Blackboard - Ever-shrinking spheres
Blackboard - Ever-shrinking spheres
Blackboard - Ever-shrinking spheres
Blackboard - Ever-shrinking spheres
Blackboard - Ever-shrinking spheres
Blackboard - Ever-shrinking spheres
Blackboard - Ever-shrinking spheres
Blackboard - Ever-shrinking spheres
Blackboard - Ever-shrinking spheres
Blackboard - Ever-shrinking spheres
Blackboard - Ever-shrinking spheres
Blackboard - Ever-shrinking spheres
Blackboard - Ever-shrinking spheres
Blackboard - Ever-shrinking spheres
Blackboard - Ever-shrinking spheres
Blackboard - Ever-shrinking spheres

Ever-shrinking spheres

Techniques from random sphere packing predict the dimension of the Apollonian gasket, a fractal made up of non-overlapping hyperspheres.

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  • The OS of life

    Events

    The OS of life

    Breakthroughs in cell programming are kicking off a biological analogue of the silicon revolution, allowing us to predictably engineer life.

  • Accelerating innovation

    upcoming event

    Accelerating innovation

    The London Institute and the Ditchley Foundation host an afternoon discussion and drinks on the science of innovation and how to speed it up.

  • From Russia with math

    perspectives

    From Russia with math

    History suggests our new posts for physicists and mathematicians from Russia, Ukraine and Belarus will have an enduring impact on UK science.

  • Arnold Fellowships

    News

    Arnold Fellowships

    In support of those affected by the war in Ukraine, we have created five new Fellowships for scientists from Russia, Ukraine and Belarus.

  • Papers

    Learning Hilbert series

    Neural networks find efficient ways to compute the Hilbert series, an important counting function in algebraic geometry and gauge theory.

  • Papers

    The rules of life

    The bipartite nature of regulatory networks means gene-gene logics are composed, which severely restricts which ones can show up in life.

  • perspectives

    Designing web design

    To mark our Webby nomination, we describe the design principles behind our website and how they evolved in tandem with the Institute itself.

  • News

    Webby Award Nominee

    Our website has been nominated for the best science website in the Webby Awards—hailed the “internet’s highest honor” by The New York Times.

  • News

    Cell programming portal

    The London Institute is creating a portal that connects bit.bio and theorists to accelerate research on the mathematics of cell programming.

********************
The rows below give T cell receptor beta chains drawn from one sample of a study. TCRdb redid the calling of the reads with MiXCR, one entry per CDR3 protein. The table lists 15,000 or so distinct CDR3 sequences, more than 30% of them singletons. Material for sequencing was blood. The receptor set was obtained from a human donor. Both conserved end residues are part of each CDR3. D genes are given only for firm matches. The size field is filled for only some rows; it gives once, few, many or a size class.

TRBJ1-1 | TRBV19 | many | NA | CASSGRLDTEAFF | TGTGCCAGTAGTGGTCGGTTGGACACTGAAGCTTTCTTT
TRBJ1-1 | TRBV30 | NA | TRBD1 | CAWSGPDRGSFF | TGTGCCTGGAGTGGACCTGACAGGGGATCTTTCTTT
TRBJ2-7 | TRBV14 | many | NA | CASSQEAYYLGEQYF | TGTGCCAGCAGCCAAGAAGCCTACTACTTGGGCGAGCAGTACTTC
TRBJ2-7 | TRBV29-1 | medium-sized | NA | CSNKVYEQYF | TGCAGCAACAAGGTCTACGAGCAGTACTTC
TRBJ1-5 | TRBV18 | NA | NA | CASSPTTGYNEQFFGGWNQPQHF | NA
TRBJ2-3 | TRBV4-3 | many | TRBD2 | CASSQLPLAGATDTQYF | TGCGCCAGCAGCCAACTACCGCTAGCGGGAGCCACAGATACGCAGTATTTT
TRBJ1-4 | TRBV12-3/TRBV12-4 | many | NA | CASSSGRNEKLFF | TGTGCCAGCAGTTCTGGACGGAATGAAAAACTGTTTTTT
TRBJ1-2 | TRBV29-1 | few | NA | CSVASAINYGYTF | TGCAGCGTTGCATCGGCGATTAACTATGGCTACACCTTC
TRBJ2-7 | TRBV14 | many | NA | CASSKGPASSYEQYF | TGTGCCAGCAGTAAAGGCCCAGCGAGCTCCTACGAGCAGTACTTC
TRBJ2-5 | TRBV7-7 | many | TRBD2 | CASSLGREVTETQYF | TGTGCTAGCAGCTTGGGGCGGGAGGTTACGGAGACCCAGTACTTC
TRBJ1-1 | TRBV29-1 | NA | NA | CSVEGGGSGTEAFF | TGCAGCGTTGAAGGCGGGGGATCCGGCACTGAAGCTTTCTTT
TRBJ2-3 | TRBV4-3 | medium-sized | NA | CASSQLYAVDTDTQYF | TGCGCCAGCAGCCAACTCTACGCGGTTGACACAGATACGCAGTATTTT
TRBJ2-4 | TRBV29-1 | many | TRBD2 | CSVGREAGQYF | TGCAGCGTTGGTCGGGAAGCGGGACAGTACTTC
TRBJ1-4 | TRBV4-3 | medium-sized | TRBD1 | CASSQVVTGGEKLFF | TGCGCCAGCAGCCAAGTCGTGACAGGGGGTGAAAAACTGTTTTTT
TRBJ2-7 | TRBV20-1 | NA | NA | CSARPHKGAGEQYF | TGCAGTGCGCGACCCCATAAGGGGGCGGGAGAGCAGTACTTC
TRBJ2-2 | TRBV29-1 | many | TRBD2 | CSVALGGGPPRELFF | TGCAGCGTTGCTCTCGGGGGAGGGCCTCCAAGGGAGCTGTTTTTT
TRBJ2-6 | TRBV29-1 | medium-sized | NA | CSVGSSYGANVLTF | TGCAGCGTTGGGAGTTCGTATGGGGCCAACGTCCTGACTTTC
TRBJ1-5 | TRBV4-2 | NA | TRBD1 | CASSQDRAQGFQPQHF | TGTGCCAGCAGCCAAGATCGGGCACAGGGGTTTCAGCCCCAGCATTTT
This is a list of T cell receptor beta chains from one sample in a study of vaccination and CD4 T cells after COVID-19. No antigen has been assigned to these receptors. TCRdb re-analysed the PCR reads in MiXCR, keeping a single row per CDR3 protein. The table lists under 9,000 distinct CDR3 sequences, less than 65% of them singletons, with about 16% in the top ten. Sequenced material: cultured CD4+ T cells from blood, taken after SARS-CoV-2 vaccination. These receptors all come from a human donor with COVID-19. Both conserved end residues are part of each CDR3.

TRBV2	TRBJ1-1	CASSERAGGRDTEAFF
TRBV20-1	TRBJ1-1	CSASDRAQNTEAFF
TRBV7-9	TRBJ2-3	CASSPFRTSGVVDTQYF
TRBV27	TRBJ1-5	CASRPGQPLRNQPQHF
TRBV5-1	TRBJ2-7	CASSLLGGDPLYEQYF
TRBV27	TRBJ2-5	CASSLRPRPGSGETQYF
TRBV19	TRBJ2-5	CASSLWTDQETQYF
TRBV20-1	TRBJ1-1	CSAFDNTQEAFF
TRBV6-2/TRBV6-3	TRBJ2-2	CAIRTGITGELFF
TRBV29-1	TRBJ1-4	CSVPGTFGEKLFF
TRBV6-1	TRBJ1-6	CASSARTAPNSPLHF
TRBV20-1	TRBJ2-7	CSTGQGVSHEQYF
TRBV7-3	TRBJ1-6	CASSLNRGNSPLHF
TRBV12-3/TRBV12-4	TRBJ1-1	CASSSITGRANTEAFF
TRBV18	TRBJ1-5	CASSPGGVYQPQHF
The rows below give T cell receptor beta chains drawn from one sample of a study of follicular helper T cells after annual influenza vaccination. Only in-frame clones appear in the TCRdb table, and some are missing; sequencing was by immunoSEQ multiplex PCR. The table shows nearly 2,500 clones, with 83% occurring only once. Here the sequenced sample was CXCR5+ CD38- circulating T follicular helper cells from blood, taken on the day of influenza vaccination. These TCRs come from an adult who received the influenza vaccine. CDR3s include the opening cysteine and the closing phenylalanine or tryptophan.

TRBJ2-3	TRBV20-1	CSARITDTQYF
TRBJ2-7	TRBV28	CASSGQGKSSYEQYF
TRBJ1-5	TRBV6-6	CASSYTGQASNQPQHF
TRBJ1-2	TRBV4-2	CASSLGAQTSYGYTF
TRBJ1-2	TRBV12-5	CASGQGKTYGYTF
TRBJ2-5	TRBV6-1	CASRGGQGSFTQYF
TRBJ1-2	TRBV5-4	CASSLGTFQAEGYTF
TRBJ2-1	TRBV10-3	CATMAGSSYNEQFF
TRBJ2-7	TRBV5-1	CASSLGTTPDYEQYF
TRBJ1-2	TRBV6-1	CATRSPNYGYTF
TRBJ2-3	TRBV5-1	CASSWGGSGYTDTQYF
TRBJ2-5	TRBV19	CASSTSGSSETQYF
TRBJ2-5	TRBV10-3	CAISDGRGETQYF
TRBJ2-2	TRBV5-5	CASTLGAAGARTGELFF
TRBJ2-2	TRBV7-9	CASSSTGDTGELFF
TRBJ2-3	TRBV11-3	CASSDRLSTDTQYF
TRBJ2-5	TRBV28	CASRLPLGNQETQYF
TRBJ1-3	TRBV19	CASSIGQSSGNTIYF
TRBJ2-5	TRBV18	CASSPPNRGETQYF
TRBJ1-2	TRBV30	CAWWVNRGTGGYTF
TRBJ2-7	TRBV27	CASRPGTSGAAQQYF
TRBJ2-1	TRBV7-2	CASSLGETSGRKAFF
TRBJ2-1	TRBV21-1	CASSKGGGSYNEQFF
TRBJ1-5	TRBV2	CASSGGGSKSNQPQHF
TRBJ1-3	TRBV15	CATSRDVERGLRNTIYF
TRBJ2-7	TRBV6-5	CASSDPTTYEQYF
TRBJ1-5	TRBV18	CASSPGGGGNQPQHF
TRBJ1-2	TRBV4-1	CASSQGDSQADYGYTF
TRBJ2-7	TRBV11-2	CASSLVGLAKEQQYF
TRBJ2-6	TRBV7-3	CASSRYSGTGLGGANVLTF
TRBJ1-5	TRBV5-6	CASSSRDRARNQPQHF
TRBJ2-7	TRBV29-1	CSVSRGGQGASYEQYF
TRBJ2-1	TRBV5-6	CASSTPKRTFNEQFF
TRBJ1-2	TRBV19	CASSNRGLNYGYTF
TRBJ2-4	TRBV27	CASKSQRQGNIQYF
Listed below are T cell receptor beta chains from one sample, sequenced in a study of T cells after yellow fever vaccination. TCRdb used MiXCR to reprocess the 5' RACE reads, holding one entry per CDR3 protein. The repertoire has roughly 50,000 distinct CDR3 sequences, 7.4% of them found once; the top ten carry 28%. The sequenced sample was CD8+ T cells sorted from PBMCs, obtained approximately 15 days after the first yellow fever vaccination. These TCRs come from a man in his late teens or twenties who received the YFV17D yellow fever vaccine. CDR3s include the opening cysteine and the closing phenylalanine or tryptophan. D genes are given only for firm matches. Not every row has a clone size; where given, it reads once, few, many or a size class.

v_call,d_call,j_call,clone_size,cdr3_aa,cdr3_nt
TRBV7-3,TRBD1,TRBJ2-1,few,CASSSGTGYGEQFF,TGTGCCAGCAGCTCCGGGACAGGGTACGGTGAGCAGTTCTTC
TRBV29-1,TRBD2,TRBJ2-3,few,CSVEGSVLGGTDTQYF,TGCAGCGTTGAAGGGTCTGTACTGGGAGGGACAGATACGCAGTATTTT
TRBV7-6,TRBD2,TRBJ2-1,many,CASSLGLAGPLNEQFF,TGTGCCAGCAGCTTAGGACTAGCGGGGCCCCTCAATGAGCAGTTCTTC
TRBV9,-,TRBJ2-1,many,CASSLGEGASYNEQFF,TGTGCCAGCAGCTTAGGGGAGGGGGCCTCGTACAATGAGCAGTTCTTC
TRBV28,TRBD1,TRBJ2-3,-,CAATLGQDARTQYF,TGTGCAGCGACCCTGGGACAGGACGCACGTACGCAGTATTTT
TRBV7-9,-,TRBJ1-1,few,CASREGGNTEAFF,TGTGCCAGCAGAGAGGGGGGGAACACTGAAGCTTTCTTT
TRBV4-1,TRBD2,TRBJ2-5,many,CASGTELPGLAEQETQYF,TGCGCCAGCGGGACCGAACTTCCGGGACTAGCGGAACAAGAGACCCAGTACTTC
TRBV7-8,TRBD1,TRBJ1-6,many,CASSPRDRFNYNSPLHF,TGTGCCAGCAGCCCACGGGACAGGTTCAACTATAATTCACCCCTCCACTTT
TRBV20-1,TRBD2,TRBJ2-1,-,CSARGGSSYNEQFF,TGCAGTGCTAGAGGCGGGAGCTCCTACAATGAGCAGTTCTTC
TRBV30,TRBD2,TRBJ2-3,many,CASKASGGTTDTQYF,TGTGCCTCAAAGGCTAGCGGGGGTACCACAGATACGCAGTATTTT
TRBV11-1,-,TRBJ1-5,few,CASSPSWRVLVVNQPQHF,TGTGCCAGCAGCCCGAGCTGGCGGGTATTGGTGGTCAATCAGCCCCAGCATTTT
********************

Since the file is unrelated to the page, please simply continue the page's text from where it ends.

• News

    The power of presence

    One reason that we outperform other research centres is that everyone turns up for work, which makes us more creative, agile and aligned.

  • Papers

    Line bundle connections

    Neural networks find numerical solutions to Hermitian Yang-Mills equations, a difficult system of PDEs crucial to mathematics and physics.

  • Events

    Quantifying AI

    Peter Cochrane talks about how quantifying machine intelligence, distinct from biological intelligence, can quell the debate on AI’s future.

  • Papers

    Calabi-Yau anomalies

    Unsupervised machine-learning of the Hodge numbers of Calabi-Yau hypersurfaces detects new patterns with an unexpected linear dependence.

  • Events

    Cell programming maths

    The London Institute and bit.bio host a two-day international meeting to unravel the theory of cell programming at the Royal Institution.

  • News

    Benchmarking research

    To better benchmark research at the London Institute, we weight our published papers by the fraction of authors that are at the Institute.

  • Events

    LonTI lecture series

    During spring, the London Institute hosts weekly lectures in theoretical physics for young researchers who are interested in new fields.

  • Events

    Theory of Everything

    Professor Yang-Hui He tells the captivating story of the holy grail of science: the mathematical quest for a unifying theory of everything.

  • Papers

    Beyond classical barriers

    Circuits of memristors, resistors with memory, can exhibit instabilities which allow classical tunnelling through potential energy barriers.

  • News

    Stone on stone

    In our updated landing page, we let our blackboards do the talking: each blackboard illustrates a key concept from one of our best papers.

  • website

    A year to remember

    In 2021, we hired new talent, wrote pioneering papers and moved into Faraday's rooms at the Royal Institution. Here we celebrate the highs.

  • press

    What the Dickens?

    Our writer Thomas W. Hodgkinson argues that Charles Dickens named his novel David Copperfield in honour of the Royal Institution.

  • WEBSITE

    Unifying mathematics

    Our new fifth research theme contains projects that explore how different branches of mathematics are intertwined, and how to unify them.

  • News

    12 Days of Christmas

    The Institute’s Christmas card includes one side to the Möbius strip, five exceptional Lie groups and eight basis vectors of the octonians.

  • Events

    Talking to Penrose

    Sir Roger Penrose talks about physics, philosophy and art in a conversation with Thomas Fink and Yang-Hui He in the Faraday lecture theatre.